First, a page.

The Federal Election Commission (FEC) is the agency whose mission is to enforce and administer campaign finance laws. Specifically, the FEC enforces laws which seek to “limit the disproportionate influence of wealthy individuals and special interest groups on the outcome of federal elections; regulate spending in campaigns for federal office; and deter abuses by mandating public disclosure of campaign finances.” Despite its bipartisan and overwhelmingly popular mission and its distance from a dysfunctional Congress, the FEC is not immune to gridlock. In fact, it has come to be referred to, in some circles, as the Failure to Enforce Commission.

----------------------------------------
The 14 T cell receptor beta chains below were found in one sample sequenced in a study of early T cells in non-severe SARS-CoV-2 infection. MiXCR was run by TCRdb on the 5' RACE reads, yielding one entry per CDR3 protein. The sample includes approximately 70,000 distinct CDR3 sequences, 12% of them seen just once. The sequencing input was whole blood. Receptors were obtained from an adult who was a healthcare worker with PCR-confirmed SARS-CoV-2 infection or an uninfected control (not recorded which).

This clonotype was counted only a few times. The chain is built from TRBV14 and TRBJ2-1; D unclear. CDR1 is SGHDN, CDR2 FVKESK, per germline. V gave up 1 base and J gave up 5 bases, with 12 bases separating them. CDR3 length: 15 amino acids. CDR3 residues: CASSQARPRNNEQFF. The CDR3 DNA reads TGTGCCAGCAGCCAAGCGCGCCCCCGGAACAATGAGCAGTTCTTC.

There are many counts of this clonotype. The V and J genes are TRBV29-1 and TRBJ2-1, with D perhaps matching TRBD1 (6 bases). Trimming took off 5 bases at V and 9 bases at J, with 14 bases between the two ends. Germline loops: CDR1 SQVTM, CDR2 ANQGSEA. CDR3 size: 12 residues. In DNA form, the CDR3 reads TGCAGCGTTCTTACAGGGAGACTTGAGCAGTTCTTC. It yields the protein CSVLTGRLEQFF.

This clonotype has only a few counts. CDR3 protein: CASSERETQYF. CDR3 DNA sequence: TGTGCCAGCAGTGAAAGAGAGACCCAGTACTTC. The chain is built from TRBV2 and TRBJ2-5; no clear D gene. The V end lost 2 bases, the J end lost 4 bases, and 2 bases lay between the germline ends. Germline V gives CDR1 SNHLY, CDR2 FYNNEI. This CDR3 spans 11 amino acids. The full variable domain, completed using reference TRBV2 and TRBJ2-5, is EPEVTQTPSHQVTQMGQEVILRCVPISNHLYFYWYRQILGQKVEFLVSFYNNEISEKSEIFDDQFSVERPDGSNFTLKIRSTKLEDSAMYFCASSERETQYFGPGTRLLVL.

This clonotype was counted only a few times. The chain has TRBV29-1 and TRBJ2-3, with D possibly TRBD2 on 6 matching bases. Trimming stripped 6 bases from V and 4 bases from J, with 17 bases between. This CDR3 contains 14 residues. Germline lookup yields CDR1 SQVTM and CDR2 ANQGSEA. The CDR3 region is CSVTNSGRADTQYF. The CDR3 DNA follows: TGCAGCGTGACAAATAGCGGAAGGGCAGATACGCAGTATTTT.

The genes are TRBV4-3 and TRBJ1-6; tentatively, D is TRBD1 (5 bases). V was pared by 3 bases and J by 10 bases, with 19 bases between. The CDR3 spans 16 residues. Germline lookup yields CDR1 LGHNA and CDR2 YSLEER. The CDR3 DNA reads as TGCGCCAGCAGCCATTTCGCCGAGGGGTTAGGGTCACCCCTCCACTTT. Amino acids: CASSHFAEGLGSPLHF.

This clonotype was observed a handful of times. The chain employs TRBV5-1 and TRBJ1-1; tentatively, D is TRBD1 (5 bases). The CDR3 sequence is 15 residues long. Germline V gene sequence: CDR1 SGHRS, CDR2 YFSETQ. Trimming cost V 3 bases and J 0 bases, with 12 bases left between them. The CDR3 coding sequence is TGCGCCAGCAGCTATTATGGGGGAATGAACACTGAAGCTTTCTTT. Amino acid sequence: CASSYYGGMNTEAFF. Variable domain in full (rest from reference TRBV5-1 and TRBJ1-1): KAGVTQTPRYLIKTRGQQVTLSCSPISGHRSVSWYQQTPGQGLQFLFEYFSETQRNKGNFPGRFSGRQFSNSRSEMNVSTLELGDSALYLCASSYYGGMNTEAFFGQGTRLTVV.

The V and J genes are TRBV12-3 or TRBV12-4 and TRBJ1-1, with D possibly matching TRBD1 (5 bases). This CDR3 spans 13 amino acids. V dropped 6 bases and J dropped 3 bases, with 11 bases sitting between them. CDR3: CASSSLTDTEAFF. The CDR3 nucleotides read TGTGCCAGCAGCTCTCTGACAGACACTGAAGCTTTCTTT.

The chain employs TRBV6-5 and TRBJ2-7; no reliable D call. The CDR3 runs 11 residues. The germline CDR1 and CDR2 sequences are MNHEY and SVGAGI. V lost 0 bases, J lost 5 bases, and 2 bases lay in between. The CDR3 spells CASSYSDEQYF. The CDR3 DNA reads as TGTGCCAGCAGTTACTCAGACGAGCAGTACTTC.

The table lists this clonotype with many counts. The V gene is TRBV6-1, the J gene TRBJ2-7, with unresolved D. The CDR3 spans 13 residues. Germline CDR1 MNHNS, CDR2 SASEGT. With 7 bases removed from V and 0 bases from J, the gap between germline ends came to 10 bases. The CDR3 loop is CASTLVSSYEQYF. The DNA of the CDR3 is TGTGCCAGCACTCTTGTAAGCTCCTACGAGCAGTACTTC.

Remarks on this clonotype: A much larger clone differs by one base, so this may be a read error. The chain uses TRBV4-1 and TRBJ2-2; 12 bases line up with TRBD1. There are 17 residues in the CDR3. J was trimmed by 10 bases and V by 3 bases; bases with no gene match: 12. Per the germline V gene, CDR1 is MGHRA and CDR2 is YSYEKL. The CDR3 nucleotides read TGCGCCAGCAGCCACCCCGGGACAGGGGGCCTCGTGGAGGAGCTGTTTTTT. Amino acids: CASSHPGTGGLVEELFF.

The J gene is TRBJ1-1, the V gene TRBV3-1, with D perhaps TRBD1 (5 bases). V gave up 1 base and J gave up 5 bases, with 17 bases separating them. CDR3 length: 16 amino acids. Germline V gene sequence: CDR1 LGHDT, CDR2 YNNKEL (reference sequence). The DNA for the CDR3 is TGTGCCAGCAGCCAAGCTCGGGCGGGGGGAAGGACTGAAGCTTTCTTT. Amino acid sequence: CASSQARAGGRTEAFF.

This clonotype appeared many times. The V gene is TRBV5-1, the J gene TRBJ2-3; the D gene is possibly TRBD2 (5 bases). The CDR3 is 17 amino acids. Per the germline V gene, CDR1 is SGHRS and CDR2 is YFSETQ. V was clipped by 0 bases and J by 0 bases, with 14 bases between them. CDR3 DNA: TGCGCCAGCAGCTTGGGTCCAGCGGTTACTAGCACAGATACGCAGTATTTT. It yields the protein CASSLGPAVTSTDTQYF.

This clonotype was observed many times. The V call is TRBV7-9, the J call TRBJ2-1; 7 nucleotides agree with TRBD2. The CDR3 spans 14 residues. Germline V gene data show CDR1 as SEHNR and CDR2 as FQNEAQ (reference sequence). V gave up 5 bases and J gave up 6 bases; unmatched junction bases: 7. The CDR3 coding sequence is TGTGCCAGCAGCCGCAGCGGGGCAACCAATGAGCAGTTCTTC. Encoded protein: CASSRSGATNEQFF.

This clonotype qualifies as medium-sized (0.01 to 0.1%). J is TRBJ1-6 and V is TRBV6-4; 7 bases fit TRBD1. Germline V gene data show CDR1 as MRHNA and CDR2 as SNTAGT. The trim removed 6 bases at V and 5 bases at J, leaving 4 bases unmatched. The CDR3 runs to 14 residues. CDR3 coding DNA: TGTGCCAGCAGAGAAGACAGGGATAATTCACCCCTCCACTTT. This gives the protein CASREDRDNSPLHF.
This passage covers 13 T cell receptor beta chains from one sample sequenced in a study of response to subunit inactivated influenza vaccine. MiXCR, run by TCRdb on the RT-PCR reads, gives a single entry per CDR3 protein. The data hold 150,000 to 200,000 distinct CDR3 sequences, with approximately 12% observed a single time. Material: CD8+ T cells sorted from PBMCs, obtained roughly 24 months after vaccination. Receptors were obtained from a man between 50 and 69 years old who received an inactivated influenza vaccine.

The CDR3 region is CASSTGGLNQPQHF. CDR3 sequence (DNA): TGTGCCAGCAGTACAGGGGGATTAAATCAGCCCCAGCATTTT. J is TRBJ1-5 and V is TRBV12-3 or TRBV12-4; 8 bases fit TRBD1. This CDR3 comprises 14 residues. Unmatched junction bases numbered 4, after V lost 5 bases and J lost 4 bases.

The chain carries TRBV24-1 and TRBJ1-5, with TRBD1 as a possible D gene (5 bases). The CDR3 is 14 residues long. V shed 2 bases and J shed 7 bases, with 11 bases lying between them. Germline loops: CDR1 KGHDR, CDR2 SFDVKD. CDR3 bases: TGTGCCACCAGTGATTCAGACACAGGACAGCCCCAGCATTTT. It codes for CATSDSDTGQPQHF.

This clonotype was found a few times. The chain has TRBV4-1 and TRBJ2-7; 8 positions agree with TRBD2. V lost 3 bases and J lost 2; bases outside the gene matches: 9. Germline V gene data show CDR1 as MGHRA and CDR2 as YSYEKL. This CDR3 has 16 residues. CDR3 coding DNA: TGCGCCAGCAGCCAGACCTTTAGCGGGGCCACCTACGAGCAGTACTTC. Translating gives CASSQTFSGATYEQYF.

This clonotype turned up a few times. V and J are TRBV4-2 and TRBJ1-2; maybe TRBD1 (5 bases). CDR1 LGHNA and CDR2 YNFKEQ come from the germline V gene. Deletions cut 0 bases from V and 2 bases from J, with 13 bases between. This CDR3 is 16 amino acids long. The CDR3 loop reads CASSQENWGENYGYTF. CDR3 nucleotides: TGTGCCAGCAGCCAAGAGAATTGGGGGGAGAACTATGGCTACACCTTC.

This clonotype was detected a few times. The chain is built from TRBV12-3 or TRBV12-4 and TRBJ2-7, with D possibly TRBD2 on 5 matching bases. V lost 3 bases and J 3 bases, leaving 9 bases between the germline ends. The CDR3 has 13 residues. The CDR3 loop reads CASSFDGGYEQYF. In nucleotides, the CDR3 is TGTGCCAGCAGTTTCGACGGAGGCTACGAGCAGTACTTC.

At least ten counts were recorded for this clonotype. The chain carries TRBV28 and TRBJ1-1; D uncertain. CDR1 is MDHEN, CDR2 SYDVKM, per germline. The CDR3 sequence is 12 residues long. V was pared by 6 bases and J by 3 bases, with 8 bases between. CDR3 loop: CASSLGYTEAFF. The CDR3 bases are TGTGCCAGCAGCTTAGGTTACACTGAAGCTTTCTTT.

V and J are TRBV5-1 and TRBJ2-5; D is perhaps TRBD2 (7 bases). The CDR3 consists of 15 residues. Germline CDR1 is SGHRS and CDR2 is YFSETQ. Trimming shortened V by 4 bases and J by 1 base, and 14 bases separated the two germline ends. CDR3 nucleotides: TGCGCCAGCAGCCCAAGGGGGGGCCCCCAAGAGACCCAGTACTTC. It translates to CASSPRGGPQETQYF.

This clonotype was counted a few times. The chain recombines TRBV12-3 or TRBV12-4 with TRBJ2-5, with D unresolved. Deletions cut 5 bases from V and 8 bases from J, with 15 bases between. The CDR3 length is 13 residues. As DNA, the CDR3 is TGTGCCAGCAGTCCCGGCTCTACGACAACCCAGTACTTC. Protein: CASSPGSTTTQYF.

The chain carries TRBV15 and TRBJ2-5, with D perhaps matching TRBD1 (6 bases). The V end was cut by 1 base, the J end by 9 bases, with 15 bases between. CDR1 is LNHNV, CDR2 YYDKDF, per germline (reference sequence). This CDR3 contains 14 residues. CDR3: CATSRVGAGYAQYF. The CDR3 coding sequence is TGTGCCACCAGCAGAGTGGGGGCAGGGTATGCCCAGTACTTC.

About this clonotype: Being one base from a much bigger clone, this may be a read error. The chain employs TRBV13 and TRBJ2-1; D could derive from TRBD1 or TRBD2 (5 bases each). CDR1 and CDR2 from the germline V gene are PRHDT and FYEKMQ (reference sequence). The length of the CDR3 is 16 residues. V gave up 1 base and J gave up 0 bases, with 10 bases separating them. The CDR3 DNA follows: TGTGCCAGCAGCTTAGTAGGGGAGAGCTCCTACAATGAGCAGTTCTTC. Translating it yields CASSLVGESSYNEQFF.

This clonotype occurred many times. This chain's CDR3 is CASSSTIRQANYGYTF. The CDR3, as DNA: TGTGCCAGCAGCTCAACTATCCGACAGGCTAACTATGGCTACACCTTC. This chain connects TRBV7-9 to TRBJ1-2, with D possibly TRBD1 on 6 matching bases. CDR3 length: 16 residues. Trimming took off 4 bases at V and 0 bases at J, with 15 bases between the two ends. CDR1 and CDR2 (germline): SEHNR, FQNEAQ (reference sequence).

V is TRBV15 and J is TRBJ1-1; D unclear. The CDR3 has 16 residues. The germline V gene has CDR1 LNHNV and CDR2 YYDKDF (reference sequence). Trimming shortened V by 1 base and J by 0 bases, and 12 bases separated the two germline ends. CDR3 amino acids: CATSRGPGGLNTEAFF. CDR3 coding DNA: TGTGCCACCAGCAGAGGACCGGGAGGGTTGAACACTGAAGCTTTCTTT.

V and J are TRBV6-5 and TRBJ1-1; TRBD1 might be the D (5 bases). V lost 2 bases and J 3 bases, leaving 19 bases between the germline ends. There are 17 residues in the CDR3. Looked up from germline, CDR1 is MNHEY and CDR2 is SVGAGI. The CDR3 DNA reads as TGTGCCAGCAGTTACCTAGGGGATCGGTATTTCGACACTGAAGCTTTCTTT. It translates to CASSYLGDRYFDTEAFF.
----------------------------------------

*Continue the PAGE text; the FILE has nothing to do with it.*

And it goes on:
• June 23, 2015

    by Caroline Cox

    Frank Bruni argues in The New York Times that the fight for marriage equality was not an overnight victory, but one spanning decades.

    At the blog for the Brennan Center for Justice, Ciara Torres-Spelliscy considers how the failure of the Federal Election Commission to regulate money in politics is threatening the rule of law.

    Brianne Gorod of Slate considers the pending Supreme Court decisions outside of same-sex marriage and King v. Burwell.

    At Mother Jones, Stephanie Mencimer explains how the Chief Justice could save the Affordable Care Act in order to protect big business.

    In The Atlantic, Conor Friedersdorf takes a look at a victory for privacy rights at the Supreme Court.

    The Balitmore police officers involved in the death of Freddie Gray plead not guilty, reports Tom Liddy of ABC News.

  • August 13, 2010
    Guest Post